The Saudi-led Arab coalition in Yemen makes use of member countries’ aircraft to perform airstrikes on targets. In these strikes, the operational costs of trainers with a close-air support role is 30 percent of the cost of operating a fighter aircraft.

For instance, the Archangel light-attack aircraft is one on which the UAE depends for airstrikes in Yemen, a source said, stressing the benefit of using armed, low-operational cost aircraft.

Aerospace and defense firm Leonardo is developing a fighter attack version of the M-346 to meet the growing and diversified operational requirements of air forces.

“The M-346FA’s characteristics make it not only an excellent advanced trainer, but also a light fighter aircraft capable of carrying out operational missions at far lower costs than those of front-line fighters,” boasted Lucio Valerio Cioffi, the managing director of Leonardo’s Aircraft Division.

Leonardo showcased its M-346 at the 2017 Dubai Airshow, and a number of regional countries showed interest.

“In Dubai, the fighter attack version of the M-346 was showcased, for which several air forces are already demonstrating their interest. It represents a further evolution of the M-346 able to answer to the different air forces’ requirements. Thanks to the integration of the Grifo multimode fire-control radar, designed and manufactured by Leonardo, already chosen by several customers in the world, the M-346FA will be provided with advanced operational capabilities,” Cioffi said.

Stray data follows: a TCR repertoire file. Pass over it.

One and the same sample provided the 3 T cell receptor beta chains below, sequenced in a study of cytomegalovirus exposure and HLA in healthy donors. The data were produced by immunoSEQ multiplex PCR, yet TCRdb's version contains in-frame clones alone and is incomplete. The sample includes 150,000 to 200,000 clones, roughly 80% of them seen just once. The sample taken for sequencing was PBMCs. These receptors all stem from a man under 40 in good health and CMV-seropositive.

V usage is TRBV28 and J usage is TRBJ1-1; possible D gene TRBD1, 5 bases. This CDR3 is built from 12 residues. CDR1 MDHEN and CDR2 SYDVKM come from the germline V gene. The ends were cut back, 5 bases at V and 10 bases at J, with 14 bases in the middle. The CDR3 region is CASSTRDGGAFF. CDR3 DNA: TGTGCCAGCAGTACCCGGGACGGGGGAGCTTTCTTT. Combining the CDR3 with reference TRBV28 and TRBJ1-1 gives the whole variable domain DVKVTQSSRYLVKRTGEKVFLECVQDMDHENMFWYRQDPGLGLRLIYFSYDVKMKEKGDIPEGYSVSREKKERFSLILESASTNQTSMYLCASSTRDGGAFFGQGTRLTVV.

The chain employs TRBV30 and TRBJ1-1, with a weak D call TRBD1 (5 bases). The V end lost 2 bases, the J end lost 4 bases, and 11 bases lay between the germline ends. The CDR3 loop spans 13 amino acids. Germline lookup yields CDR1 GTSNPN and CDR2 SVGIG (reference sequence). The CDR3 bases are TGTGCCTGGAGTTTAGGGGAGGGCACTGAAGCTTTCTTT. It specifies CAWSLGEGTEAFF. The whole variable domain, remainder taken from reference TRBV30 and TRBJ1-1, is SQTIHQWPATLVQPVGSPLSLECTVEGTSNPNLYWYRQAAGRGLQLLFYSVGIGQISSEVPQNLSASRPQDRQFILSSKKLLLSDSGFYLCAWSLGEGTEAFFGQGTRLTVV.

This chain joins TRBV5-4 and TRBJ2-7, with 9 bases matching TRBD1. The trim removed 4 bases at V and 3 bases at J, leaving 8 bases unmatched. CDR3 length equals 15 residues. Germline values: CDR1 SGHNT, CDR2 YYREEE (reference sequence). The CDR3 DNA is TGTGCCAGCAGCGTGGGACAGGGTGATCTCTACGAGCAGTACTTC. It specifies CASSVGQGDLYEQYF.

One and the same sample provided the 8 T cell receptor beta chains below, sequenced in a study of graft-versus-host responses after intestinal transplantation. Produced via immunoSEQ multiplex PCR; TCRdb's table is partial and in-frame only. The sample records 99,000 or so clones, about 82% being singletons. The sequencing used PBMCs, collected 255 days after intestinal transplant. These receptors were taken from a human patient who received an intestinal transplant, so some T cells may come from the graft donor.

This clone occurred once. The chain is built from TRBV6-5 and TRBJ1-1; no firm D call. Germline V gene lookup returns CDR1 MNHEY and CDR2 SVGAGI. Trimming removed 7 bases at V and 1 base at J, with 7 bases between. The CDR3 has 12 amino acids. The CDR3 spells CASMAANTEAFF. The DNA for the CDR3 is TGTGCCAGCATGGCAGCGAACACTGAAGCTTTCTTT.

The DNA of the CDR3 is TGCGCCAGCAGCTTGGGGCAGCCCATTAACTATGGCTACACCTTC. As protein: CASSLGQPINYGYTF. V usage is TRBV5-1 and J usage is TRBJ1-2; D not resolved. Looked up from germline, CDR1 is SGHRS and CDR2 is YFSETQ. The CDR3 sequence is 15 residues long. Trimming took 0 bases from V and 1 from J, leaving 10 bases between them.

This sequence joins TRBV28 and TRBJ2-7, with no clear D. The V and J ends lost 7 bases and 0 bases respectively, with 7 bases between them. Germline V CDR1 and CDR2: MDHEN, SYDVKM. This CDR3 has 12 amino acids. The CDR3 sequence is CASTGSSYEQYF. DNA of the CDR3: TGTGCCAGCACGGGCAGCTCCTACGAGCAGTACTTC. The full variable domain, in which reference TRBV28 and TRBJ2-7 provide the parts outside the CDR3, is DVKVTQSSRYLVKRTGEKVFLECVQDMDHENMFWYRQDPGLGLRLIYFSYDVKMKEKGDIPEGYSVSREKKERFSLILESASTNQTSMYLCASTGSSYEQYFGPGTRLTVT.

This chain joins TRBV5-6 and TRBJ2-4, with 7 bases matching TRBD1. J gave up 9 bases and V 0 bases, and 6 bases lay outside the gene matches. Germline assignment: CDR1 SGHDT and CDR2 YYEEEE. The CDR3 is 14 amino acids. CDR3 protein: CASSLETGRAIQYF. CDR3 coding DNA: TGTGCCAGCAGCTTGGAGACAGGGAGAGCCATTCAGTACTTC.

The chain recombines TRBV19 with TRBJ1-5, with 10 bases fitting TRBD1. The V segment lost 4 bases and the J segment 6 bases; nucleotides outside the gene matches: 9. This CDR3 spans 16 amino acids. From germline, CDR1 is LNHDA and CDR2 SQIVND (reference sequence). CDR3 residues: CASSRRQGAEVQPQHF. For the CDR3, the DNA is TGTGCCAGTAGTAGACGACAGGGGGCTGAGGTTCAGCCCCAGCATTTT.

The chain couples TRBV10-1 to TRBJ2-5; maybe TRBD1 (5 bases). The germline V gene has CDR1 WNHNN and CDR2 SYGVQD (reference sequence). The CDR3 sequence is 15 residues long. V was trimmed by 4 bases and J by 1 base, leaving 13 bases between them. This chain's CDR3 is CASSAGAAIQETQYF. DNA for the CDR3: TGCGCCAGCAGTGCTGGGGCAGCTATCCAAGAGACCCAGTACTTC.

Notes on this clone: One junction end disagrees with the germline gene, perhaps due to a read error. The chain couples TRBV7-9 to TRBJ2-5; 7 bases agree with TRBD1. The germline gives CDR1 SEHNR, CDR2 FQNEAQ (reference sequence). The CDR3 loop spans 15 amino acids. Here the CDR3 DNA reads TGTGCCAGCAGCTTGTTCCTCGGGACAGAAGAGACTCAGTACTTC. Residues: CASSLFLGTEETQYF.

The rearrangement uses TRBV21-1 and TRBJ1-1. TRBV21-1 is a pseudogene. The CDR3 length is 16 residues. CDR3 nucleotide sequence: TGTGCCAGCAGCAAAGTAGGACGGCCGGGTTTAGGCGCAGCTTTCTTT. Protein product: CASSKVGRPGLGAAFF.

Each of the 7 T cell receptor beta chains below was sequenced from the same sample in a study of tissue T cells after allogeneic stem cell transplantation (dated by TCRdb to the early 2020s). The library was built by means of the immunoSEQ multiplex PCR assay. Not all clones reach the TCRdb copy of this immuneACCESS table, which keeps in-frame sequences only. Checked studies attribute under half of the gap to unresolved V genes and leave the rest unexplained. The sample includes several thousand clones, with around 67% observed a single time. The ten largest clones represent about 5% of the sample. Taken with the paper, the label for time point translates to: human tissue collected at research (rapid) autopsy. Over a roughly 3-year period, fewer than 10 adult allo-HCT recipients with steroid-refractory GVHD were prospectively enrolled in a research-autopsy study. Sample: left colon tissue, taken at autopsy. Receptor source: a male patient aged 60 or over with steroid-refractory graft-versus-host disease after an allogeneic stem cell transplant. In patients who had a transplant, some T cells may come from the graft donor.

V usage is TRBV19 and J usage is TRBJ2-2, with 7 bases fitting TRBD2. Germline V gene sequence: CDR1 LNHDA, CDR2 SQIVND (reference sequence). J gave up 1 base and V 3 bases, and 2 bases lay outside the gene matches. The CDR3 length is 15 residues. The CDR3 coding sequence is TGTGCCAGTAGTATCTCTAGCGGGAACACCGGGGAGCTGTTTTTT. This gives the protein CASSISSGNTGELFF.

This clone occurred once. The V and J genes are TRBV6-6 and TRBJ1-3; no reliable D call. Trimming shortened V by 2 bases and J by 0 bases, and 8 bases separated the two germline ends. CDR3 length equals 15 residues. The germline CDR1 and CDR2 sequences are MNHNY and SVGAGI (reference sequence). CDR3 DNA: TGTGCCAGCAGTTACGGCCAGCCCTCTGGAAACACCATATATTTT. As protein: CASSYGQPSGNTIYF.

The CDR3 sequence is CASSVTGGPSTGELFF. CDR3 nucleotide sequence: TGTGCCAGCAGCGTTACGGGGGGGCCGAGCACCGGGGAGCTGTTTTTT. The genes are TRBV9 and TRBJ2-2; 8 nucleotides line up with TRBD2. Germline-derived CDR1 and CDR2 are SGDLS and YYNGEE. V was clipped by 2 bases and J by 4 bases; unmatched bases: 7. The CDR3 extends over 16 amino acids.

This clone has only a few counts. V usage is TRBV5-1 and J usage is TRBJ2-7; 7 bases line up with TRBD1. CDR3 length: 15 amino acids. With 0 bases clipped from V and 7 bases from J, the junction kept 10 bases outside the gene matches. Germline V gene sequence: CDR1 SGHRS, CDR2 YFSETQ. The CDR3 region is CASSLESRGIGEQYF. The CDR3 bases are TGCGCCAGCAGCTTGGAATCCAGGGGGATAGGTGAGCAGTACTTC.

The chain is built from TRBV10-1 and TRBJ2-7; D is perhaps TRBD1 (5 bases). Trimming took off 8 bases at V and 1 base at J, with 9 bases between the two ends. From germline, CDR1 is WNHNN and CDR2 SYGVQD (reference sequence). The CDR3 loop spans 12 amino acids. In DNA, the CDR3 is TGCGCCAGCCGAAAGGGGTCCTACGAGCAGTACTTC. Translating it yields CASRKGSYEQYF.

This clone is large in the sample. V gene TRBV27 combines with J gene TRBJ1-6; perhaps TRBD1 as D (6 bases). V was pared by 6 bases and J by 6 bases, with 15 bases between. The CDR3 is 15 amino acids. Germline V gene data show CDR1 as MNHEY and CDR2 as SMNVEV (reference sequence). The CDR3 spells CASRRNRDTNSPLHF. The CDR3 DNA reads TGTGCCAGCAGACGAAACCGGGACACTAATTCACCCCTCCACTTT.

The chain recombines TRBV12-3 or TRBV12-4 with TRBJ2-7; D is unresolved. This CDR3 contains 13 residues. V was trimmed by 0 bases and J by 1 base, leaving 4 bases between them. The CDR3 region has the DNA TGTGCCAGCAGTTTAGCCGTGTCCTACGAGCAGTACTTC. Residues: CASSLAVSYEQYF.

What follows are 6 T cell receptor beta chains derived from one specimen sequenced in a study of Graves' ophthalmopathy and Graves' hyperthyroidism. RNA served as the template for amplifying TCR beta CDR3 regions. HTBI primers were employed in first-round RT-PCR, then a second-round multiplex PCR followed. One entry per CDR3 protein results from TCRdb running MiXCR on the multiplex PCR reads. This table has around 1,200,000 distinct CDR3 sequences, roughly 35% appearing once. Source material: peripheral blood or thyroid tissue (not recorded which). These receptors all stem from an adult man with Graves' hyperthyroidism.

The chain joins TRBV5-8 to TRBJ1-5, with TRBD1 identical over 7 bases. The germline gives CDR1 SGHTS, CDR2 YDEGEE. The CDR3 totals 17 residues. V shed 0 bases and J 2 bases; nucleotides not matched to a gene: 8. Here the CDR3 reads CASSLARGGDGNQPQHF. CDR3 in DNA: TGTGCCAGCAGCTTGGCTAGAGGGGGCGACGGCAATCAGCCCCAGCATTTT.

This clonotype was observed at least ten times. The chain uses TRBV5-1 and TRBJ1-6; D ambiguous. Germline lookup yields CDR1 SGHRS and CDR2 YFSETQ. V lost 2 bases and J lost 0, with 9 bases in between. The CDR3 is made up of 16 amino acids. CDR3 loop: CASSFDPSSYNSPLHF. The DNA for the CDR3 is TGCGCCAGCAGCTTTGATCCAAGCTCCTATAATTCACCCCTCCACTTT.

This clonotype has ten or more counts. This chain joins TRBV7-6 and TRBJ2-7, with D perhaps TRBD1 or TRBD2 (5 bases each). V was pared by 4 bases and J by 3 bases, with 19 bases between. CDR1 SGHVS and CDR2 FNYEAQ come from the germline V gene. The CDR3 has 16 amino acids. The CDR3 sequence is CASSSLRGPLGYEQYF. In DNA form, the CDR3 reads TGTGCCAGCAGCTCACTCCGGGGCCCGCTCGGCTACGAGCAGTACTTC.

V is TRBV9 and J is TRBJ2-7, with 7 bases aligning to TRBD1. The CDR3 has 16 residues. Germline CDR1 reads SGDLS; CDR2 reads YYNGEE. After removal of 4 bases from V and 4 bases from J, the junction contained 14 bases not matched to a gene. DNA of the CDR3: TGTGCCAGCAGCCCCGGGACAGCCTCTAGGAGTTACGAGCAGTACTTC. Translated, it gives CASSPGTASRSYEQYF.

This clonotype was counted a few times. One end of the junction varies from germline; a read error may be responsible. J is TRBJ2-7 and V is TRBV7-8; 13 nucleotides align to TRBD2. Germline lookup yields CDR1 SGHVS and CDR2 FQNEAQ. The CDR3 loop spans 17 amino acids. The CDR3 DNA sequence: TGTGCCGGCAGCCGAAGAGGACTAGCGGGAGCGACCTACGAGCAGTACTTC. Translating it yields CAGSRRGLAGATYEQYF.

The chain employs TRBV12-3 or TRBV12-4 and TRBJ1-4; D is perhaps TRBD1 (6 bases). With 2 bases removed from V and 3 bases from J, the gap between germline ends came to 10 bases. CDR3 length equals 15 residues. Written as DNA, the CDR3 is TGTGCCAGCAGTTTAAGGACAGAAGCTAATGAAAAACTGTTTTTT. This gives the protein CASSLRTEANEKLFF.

As Middle Eastern countries procure new fighters, naturally pilots will need to be trained. Among the most notable examples that have chosen Leonardo’s training field is the UAE’s national aerobatic team, Al Fursan, which uses the Aermacchi MB-339 aircraft. The Emirati pilots were trained in Italy and the UAE under the supervision of the Frecce Tricolori pilots using Italian aircraft and training systems.

“The M-346 is a competitor global winner. It was selected by the UAE and ordered by Italy, Singapore, Poland and Israel. The new M-345 was already ordered by the Italian Air Force,” Cioffi said. “We believe that our trainers product portfolio can respond to the Gulf countries’ needs.”

To read more news on Middle East defense in Arabic, visit

Agnes Helou was a Middle East correspondent for Defense News. Her interests include missile defense, cybersecurity, the interoperability of weapons systems and strategic issues in the Middle East and Gulf region.

More In Training & Sim